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Call for Stronger EU Action on Iceland and Faroes

Sustainability Politics +2 more

IRELAND - The Minister for Agriculture, Food and the Marine, Mr Simon Coveney has called on the EU to take further, stronger action against Iceland and the Faroe islands for their unsustainable fishing of mackerel.

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Having put this issue on the agenda of the EU Fisheries Council, which took place in Brussels (19 - 20 March), the Minister explained to EU counterparts that "This mackerel crisis is about four issues: jobs, economics, sustainability and fairness. The EU cannot accept the Faroe Islands’ and Iceland’s unjustifiable and unsustainable fishing of mackerel stocks."

The Minister received strong support from Commissioner Damanaki and other impacted Ministers for his call for the EU to fast track the adoption of effective trade sanctions against Iceland and the Faroe Islands for continuing unsustainable fishing practice.

The Minister also said: "For the record, Ireland is a strong supporter of Icelandic accession to the European Union. As another island in the north-east Atlantic, I see Icelandic and EU interests being best served with Iceland as a member of the EU. That said, I find it difficult to accept that we could move ahead in good faith in opening a fisheries chapter in the EU's accession negotiations with Iceland while this issue remains unresolved."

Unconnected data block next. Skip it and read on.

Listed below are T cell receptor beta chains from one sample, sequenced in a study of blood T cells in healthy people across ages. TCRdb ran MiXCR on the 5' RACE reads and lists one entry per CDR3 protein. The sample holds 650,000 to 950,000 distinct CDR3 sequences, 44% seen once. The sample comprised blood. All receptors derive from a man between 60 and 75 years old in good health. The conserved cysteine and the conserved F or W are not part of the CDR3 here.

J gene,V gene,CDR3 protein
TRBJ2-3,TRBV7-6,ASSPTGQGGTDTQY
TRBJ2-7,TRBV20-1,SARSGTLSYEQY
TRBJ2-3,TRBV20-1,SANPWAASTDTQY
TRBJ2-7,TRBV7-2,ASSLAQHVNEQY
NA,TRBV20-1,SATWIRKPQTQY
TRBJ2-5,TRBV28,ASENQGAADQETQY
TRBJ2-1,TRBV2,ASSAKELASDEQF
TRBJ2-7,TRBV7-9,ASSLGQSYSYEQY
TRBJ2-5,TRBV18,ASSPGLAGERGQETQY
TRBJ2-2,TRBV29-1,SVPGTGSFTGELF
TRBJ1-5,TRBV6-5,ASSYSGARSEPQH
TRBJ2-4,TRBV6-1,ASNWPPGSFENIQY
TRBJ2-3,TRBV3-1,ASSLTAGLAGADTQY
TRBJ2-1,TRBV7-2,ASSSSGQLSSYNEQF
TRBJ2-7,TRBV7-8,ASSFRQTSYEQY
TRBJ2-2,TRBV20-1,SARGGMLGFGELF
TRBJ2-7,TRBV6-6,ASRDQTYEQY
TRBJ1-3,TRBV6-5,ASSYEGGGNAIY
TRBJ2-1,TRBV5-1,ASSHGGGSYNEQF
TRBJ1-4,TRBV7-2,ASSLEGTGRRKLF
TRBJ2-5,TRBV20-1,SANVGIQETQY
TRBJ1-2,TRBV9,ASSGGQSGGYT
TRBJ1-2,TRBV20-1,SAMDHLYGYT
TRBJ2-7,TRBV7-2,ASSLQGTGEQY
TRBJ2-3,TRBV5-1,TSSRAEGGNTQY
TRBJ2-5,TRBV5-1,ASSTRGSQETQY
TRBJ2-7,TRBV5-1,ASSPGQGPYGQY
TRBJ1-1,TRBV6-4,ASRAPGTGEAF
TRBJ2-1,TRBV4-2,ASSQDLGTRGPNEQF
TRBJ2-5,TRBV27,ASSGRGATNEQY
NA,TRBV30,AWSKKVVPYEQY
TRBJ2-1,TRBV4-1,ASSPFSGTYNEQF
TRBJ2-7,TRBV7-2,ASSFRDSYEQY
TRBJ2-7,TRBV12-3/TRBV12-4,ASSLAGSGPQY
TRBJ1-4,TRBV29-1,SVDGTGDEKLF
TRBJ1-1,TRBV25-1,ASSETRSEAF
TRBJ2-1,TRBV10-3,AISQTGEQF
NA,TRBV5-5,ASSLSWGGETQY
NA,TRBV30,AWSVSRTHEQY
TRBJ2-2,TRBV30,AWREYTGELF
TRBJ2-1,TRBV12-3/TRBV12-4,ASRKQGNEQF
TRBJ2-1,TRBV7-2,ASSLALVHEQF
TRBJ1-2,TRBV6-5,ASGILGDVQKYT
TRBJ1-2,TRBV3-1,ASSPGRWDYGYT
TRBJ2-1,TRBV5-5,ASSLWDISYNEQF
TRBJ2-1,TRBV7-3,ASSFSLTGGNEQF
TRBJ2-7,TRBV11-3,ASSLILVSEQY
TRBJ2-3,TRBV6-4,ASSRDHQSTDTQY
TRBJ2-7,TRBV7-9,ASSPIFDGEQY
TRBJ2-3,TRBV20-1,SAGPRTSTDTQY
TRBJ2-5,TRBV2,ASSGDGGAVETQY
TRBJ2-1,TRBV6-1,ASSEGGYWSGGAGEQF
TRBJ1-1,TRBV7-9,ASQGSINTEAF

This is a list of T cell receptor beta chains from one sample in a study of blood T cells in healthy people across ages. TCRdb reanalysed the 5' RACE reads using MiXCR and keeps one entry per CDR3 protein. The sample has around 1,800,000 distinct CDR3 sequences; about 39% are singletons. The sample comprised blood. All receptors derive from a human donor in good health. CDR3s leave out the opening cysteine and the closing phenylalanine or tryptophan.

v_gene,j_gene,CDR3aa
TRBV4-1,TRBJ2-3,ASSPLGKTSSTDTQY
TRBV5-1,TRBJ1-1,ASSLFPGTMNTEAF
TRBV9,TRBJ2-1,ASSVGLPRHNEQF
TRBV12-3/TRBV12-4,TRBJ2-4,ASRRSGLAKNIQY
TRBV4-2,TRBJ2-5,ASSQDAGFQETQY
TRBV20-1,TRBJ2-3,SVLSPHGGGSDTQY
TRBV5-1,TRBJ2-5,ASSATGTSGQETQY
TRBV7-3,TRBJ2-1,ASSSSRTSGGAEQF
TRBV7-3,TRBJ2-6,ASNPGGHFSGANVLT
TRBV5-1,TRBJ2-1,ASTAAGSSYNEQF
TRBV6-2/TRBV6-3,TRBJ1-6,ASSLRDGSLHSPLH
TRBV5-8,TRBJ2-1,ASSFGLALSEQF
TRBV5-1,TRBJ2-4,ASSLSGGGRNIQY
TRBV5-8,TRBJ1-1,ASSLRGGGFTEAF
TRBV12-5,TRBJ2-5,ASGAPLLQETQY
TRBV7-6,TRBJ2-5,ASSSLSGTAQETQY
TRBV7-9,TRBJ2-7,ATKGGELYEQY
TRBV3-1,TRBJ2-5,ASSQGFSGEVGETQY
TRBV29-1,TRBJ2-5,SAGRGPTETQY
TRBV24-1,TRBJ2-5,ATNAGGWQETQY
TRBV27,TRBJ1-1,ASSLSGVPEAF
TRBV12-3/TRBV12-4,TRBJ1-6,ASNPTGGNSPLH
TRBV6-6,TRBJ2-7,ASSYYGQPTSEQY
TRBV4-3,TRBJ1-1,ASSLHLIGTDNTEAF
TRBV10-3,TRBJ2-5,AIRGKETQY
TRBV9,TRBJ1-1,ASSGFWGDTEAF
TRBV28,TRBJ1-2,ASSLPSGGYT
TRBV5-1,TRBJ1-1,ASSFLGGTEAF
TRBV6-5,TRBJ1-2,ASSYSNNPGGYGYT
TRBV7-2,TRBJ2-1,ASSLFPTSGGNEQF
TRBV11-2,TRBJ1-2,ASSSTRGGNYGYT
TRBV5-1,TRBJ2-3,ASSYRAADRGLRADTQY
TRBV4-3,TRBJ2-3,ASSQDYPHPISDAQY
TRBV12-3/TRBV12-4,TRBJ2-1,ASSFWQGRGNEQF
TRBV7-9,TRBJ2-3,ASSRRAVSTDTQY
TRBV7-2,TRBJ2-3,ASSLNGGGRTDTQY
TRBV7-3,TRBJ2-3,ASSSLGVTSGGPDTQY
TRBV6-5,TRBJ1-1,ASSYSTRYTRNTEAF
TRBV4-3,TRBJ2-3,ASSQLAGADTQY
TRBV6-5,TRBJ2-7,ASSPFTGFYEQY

The Minister also welcomed the approach agreed between member states today on tackling the problem of fish being discarded at sea. The Minister said: "Ireland has taken a strong and constructive approach to dealing with the discards issue. We want to see the legacy of this reform of the Common Fisheries Policy being a very significant step change in dealing with the problem of discards. We have identified today a series of approaches to drastically reduce and eliminate the discarding of fish."

The Council had a constructive debate on strategies for tackling discards in the CFP reform process. Commissioner Damanaki set out a series of actions that the Commission will support including:

  • a fishery by fishery approach
  • the development of tailored approaches for each fishery
  • an increased role for developing scientific advice
  • creating a scientifically based list of species with high survival rates that can be returned to the sea alive
  • more funding in the new CFP for pilot projects on the use of selective fishing gear
  • help for producer organisations in the new CFP to incentivise best practice
  • development of quota incentives to support early introduction of new pilot projects
  • agreement to do nothing that would add to the market for the human consumption of juvenile fish